Physical activities are offered after school, at school. It began a few years ago with organizing a sports event once a month: floor hockey, gaga ball, volleyball, dance, human hungry hippo. Since then a staff member has led outdoor boot camps with high participation. Video workouts have been offered through the winter months to equal success. An after school walking group hopes to get started again. Over the years staff have signed up for the LCS Sun Run team.

This past year there have been invitations to participate in making freezer meals, join an evening “yarn arts” group and voluntarily participate in staff secret buddies. A soup group through the winter and salad groups in the fall and spring are another opportunity for communal sharing and nutritious eating. Most recently, the wellness team hosted a pre-spring break book recommendation and exchange tea in the library.

At LCES, wellness opportunities have been one more way to foster care, develop relationships and build community within and among staff.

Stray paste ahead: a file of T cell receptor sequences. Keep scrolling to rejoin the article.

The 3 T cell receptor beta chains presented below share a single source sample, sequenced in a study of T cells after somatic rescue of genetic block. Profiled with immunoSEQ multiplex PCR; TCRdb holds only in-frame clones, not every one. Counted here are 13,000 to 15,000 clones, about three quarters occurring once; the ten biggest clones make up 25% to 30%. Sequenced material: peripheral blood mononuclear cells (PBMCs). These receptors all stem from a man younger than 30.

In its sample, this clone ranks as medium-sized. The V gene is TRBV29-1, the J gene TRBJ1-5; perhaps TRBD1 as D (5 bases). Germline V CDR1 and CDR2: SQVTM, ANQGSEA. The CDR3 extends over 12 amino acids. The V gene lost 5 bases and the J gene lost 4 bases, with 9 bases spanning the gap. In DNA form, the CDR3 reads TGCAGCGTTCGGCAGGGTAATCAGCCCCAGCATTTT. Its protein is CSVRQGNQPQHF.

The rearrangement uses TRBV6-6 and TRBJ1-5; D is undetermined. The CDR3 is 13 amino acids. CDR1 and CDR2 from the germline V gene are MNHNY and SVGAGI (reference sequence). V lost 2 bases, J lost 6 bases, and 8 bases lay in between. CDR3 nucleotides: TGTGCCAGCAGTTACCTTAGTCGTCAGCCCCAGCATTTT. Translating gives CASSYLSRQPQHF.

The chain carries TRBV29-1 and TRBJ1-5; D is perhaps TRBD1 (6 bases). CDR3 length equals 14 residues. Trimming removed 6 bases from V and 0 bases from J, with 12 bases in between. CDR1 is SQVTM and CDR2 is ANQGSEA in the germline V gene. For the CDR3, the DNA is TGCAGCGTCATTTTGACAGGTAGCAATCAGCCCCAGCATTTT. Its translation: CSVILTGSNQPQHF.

Summer Professional Development

Offshore Education Collaborative is hosting a K-12 Vancouver Summer Conference, featuring Adrienne Gear, Carole Fullerton, Kyla Hadden, Kids Code Jeunesse, and Glen Thielmann at Trinity Western University on July 10-11. DETAILS

Dordt College is offering three unique tracks in Educational Leadership. More information>>

Project Based Learning Residency: August 21-25 at Abbotsford Christian School. Find out more>>

SCSBC Empowering Inquiry Conference for Early Learning to Grade 7 Educators: August 24-25 in Princeton, BC. Find out more>>

Christian Perspective Courses Trinity Western University – Graduate Certificate in Christian school education. Two online courses will be offered July 3 - August 11. EDU 540 – Christian Perspectives on Teaching and Pedagogy EDU 545 – Christian Approaches to Assessing and Evaluating Student learning

Teacher Feature: John Siebenga, Houston Christian School